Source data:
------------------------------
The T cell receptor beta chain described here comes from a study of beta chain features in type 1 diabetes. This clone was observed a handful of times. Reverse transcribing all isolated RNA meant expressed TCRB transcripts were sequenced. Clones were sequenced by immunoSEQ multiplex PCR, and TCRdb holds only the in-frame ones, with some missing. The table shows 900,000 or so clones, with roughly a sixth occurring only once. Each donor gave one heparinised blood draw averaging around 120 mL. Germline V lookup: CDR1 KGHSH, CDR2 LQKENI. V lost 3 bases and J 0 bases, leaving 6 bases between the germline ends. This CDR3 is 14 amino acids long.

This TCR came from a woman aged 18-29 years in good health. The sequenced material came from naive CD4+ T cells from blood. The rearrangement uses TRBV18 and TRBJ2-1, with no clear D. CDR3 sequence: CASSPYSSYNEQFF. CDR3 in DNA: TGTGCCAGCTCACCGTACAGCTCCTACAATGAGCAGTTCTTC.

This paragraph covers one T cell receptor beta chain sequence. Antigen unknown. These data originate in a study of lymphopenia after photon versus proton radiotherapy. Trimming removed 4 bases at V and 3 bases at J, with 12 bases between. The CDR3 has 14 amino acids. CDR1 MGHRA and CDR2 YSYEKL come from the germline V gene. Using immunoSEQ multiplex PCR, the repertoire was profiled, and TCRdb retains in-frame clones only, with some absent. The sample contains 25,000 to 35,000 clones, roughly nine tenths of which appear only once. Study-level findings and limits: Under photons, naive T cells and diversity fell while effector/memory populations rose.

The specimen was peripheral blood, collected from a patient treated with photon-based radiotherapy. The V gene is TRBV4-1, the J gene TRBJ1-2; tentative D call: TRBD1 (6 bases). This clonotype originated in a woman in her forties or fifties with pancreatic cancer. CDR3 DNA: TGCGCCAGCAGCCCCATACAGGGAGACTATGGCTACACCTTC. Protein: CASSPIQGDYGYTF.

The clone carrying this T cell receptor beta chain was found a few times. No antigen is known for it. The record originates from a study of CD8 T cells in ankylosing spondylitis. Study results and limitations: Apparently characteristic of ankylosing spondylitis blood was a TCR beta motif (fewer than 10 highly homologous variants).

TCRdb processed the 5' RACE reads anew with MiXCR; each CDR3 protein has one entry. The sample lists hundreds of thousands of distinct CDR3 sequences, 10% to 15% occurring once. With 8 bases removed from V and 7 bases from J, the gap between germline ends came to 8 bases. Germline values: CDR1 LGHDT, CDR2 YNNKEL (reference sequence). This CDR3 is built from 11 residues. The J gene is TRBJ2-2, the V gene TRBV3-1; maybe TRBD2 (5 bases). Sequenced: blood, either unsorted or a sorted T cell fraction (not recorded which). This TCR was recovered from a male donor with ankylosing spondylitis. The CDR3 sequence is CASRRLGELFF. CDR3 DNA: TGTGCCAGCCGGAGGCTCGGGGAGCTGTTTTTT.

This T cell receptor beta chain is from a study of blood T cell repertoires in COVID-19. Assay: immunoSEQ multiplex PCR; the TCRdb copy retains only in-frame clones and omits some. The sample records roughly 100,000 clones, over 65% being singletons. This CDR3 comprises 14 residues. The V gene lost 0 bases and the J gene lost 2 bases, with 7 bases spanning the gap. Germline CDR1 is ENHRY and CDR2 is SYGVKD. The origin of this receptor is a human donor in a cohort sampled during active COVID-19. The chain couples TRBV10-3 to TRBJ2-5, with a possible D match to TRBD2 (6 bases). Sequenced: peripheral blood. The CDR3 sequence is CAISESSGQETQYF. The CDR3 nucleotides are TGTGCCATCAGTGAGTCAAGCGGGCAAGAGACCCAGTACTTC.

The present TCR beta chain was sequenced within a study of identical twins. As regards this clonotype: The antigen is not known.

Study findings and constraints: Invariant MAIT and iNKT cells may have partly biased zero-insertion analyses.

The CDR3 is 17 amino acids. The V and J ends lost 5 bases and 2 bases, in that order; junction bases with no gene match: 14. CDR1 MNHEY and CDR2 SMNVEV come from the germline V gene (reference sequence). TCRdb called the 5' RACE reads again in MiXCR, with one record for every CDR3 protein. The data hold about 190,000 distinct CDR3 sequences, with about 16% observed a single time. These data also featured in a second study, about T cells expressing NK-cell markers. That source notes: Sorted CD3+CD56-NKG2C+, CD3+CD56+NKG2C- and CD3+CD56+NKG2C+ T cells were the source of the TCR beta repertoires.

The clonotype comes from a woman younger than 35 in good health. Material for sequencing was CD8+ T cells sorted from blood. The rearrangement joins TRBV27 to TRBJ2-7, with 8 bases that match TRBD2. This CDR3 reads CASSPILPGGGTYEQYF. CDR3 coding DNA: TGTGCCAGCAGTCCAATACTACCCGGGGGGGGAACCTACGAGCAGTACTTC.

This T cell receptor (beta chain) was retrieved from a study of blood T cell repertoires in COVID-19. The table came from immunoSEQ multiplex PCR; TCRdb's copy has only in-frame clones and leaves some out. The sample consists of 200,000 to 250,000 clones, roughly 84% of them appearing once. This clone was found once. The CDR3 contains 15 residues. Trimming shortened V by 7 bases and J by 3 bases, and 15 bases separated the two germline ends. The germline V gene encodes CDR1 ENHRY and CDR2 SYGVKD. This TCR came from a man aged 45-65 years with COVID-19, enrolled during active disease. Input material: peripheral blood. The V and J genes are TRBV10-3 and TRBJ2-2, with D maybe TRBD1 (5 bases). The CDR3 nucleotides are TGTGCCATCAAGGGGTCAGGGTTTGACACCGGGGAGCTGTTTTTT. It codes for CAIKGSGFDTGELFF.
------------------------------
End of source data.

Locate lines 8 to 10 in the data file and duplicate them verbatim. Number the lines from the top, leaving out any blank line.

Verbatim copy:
The present TCR beta chain was sequenced within a study of identical twins. As regards this clonotype: The antigen is not known.

Study findings and constraints: Invariant MAIT and iNKT cells may have partly biased zero-insertion analyses.

The CDR3 is 17 amino acids. The V and J ends lost 5 bases and 2 bases, in that order; junction bases with no gene match: 14. CDR1 MNHEY and CDR2 SMNVEV come from the germline V gene (reference sequence). TCRdb called the 5' RACE reads again in MiXCR, with one record for every CDR3 protein. The data hold about 190,000 distinct CDR3 sequences, with about 16% observed a single time. These data also featured in a second study, about T cells expressing NK-cell markers. That source notes: Sorted CD3+CD56-NKG2C+, CD3+CD56+NKG2C- and CD3+CD56+NKG2C+ T cells were the source of the TCR beta repertoires.